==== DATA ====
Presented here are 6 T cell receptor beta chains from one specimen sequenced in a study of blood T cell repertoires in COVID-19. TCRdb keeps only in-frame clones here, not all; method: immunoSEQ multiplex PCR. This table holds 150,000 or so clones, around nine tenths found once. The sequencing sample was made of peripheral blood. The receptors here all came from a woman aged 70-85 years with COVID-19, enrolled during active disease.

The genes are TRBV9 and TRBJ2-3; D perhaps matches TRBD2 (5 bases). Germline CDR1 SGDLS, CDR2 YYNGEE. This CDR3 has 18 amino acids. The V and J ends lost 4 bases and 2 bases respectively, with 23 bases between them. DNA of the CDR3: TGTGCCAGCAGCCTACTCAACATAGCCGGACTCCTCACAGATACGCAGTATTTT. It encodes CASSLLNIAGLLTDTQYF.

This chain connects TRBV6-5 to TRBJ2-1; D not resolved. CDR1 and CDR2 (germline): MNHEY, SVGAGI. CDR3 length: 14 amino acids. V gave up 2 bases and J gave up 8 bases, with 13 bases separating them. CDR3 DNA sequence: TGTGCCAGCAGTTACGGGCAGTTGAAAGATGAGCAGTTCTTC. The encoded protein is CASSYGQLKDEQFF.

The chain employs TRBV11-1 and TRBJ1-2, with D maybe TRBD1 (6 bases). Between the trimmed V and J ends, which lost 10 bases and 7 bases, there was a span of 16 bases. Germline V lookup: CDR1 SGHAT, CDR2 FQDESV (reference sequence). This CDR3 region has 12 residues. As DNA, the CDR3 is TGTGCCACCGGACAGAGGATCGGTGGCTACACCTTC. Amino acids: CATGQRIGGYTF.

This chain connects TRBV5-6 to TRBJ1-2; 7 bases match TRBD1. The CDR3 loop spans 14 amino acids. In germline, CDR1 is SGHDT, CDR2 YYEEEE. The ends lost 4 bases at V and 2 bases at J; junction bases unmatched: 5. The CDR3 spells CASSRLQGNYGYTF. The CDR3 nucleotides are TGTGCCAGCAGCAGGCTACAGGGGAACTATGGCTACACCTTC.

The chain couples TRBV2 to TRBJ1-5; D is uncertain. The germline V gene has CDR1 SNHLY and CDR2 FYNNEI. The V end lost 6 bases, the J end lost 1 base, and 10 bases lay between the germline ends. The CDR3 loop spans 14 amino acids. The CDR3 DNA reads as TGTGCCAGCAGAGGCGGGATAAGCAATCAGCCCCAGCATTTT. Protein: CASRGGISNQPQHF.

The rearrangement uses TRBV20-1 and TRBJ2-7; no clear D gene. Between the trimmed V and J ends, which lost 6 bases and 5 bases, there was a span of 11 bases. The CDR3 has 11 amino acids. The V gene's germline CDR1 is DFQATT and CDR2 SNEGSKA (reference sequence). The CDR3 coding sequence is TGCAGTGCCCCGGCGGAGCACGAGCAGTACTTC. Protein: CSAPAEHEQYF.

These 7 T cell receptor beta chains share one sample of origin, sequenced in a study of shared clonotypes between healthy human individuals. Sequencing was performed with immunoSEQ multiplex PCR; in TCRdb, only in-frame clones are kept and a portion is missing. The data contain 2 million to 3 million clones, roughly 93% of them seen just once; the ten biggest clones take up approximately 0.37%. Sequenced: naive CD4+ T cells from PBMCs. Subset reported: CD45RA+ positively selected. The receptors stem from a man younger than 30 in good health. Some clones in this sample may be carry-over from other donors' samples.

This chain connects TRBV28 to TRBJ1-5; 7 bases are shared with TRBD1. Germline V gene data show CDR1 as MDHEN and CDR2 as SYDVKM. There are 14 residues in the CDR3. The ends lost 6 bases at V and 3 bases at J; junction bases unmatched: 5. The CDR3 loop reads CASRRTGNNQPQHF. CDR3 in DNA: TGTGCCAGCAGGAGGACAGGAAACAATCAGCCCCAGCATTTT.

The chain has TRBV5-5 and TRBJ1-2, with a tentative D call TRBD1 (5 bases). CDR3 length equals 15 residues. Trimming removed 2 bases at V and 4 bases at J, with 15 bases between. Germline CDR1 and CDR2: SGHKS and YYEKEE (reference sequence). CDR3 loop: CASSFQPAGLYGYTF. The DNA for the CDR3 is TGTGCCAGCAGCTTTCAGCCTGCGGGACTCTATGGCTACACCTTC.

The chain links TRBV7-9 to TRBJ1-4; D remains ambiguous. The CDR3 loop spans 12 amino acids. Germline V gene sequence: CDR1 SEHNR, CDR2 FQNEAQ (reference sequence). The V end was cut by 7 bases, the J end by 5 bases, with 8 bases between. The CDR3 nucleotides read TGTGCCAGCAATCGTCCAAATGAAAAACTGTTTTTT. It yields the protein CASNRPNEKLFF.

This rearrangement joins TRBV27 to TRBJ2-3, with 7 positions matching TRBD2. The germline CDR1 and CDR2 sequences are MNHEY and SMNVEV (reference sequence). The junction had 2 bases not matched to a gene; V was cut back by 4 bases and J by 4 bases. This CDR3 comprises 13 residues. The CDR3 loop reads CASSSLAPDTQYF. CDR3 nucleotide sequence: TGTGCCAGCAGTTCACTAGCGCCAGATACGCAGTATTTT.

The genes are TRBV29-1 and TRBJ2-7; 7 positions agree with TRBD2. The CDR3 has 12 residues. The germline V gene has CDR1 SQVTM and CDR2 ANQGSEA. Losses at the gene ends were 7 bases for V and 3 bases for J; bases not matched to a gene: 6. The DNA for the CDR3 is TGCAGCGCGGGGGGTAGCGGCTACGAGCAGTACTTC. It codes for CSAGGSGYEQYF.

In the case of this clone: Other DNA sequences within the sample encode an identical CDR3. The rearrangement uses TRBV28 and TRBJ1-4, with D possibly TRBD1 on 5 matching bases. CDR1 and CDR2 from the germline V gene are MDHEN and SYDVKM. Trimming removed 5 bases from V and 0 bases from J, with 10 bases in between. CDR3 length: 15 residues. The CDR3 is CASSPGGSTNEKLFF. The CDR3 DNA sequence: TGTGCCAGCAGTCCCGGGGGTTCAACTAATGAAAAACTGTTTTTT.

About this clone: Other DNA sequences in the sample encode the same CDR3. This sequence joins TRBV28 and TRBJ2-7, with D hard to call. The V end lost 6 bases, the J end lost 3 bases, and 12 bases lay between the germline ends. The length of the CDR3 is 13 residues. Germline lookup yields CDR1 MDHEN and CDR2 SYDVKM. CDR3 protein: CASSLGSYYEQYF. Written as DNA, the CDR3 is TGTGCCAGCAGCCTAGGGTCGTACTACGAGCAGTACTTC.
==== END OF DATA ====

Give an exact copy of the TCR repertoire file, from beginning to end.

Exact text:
Presented here are 6 T cell receptor beta chains from one specimen sequenced in a study of blood T cell repertoires in COVID-19. TCRdb keeps only in-frame clones here, not all; method: immunoSEQ multiplex PCR. This table holds 150,000 or so clones, around nine tenths found once. The sequencing sample was made of peripheral blood. The receptors here all came from a woman aged 70-85 years with COVID-19, enrolled during active disease.

The genes are TRBV9 and TRBJ2-3; D perhaps matches TRBD2 (5 bases). Germline CDR1 SGDLS, CDR2 YYNGEE. This CDR3 has 18 amino acids. The V and J ends lost 4 bases and 2 bases respectively, with 23 bases between them. DNA of the CDR3: TGTGCCAGCAGCCTACTCAACATAGCCGGACTCCTCACAGATACGCAGTATTTT. It encodes CASSLLNIAGLLTDTQYF.

This chain connects TRBV6-5 to TRBJ2-1; D not resolved. CDR1 and CDR2 (germline): MNHEY, SVGAGI. CDR3 length: 14 amino acids. V gave up 2 bases and J gave up 8 bases, with 13 bases separating them. CDR3 DNA sequence: TGTGCCAGCAGTTACGGGCAGTTGAAAGATGAGCAGTTCTTC. The encoded protein is CASSYGQLKDEQFF.

The chain employs TRBV11-1 and TRBJ1-2, with D maybe TRBD1 (6 bases). Between the trimmed V and J ends, which lost 10 bases and 7 bases, there was a span of 16 bases. Germline V lookup: CDR1 SGHAT, CDR2 FQDESV (reference sequence). This CDR3 region has 12 residues. As DNA, the CDR3 is TGTGCCACCGGACAGAGGATCGGTGGCTACACCTTC. Amino acids: CATGQRIGGYTF.

This chain connects TRBV5-6 to TRBJ1-2; 7 bases match TRBD1. The CDR3 loop spans 14 amino acids. In germline, CDR1 is SGHDT, CDR2 YYEEEE. The ends lost 4 bases at V and 2 bases at J; junction bases unmatched: 5. The CDR3 spells CASSRLQGNYGYTF. The CDR3 nucleotides are TGTGCCAGCAGCAGGCTACAGGGGAACTATGGCTACACCTTC.

The chain couples TRBV2 to TRBJ1-5; D is uncertain. The germline V gene has CDR1 SNHLY and CDR2 FYNNEI. The V end lost 6 bases, the J end lost 1 base, and 10 bases lay between the germline ends. The CDR3 loop spans 14 amino acids. The CDR3 DNA reads as TGTGCCAGCAGAGGCGGGATAAGCAATCAGCCCCAGCATTTT. Protein: CASRGGISNQPQHF.

The rearrangement uses TRBV20-1 and TRBJ2-7; no clear D gene. Between the trimmed V and J ends, which lost 6 bases and 5 bases, there was a span of 11 bases. The CDR3 has 11 amino acids. The V gene's germline CDR1 is DFQATT and CDR2 SNEGSKA (reference sequence). The CDR3 coding sequence is TGCAGTGCCCCGGCGGAGCACGAGCAGTACTTC. Protein: CSAPAEHEQYF.

These 7 T cell receptor beta chains share one sample of origin, sequenced in a study of shared clonotypes between healthy human individuals. Sequencing was performed with immunoSEQ multiplex PCR; in TCRdb, only in-frame clones are kept and a portion is missing. The data contain 2 million to 3 million clones, roughly 93% of them seen just once; the ten biggest clones take up approximately 0.37%. Sequenced: naive CD4+ T cells from PBMCs. Subset reported: CD45RA+ positively selected. The receptors stem from a man younger than 30 in good health. Some clones in this sample may be carry-over from other donors' samples.

This chain connects TRBV28 to TRBJ1-5; 7 bases are shared with TRBD1. Germline V gene data show CDR1 as MDHEN and CDR2 as SYDVKM. There are 14 residues in the CDR3. The ends lost 6 bases at V and 3 bases at J; junction bases unmatched: 5. The CDR3 loop reads CASRRTGNNQPQHF. CDR3 in DNA: TGTGCCAGCAGGAGGACAGGAAACAATCAGCCCCAGCATTTT.

The chain has TRBV5-5 and TRBJ1-2, with a tentative D call TRBD1 (5 bases). CDR3 length equals 15 residues. Trimming removed 2 bases at V and 4 bases at J, with 15 bases between. Germline CDR1 and CDR2: SGHKS and YYEKEE (reference sequence). CDR3 loop: CASSFQPAGLYGYTF. The DNA for the CDR3 is TGTGCCAGCAGCTTTCAGCCTGCGGGACTCTATGGCTACACCTTC.

The chain links TRBV7-9 to TRBJ1-4; D remains ambiguous. The CDR3 loop spans 12 amino acids. Germline V gene sequence: CDR1 SEHNR, CDR2 FQNEAQ (reference sequence). The V end was cut by 7 bases, the J end by 5 bases, with 8 bases between. The CDR3 nucleotides read TGTGCCAGCAATCGTCCAAATGAAAAACTGTTTTTT. It yields the protein CASNRPNEKLFF.

This rearrangement joins TRBV27 to TRBJ2-3, with 7 positions matching TRBD2. The germline CDR1 and CDR2 sequences are MNHEY and SMNVEV (reference sequence). The junction had 2 bases not matched to a gene; V was cut back by 4 bases and J by 4 bases. This CDR3 comprises 13 residues. The CDR3 loop reads CASSSLAPDTQYF. CDR3 nucleotide sequence: TGTGCCAGCAGTTCACTAGCGCCAGATACGCAGTATTTT.

The genes are TRBV29-1 and TRBJ2-7; 7 positions agree with TRBD2. The CDR3 has 12 residues. The germline V gene has CDR1 SQVTM and CDR2 ANQGSEA. Losses at the gene ends were 7 bases for V and 3 bases for J; bases not matched to a gene: 6. The DNA for the CDR3 is TGCAGCGCGGGGGGTAGCGGCTACGAGCAGTACTTC. It codes for CSAGGSGYEQYF.

In the case of this clone: Other DNA sequences within the sample encode an identical CDR3. The rearrangement uses TRBV28 and TRBJ1-4, with D possibly TRBD1 on 5 matching bases. CDR1 and CDR2 from the germline V gene are MDHEN and SYDVKM. Trimming removed 5 bases from V and 0 bases from J, with 10 bases in between. CDR3 length: 15 residues. The CDR3 is CASSPGGSTNEKLFF. The CDR3 DNA sequence: TGTGCCAGCAGTCCCGGGGGTTCAACTAATGAAAAACTGTTTTTT.

About this clone: Other DNA sequences in the sample encode the same CDR3. This sequence joins TRBV28 and TRBJ2-7, with D hard to call. The V end lost 6 bases, the J end lost 3 bases, and 12 bases lay between the germline ends. The length of the CDR3 is 13 residues. Germline lookup yields CDR1 MDHEN and CDR2 SYDVKM. CDR3 protein: CASSLGSYYEQYF. Written as DNA, the CDR3 is TGTGCCAGCAGCCTAGGGTCGTACTACGAGCAGTACTTC.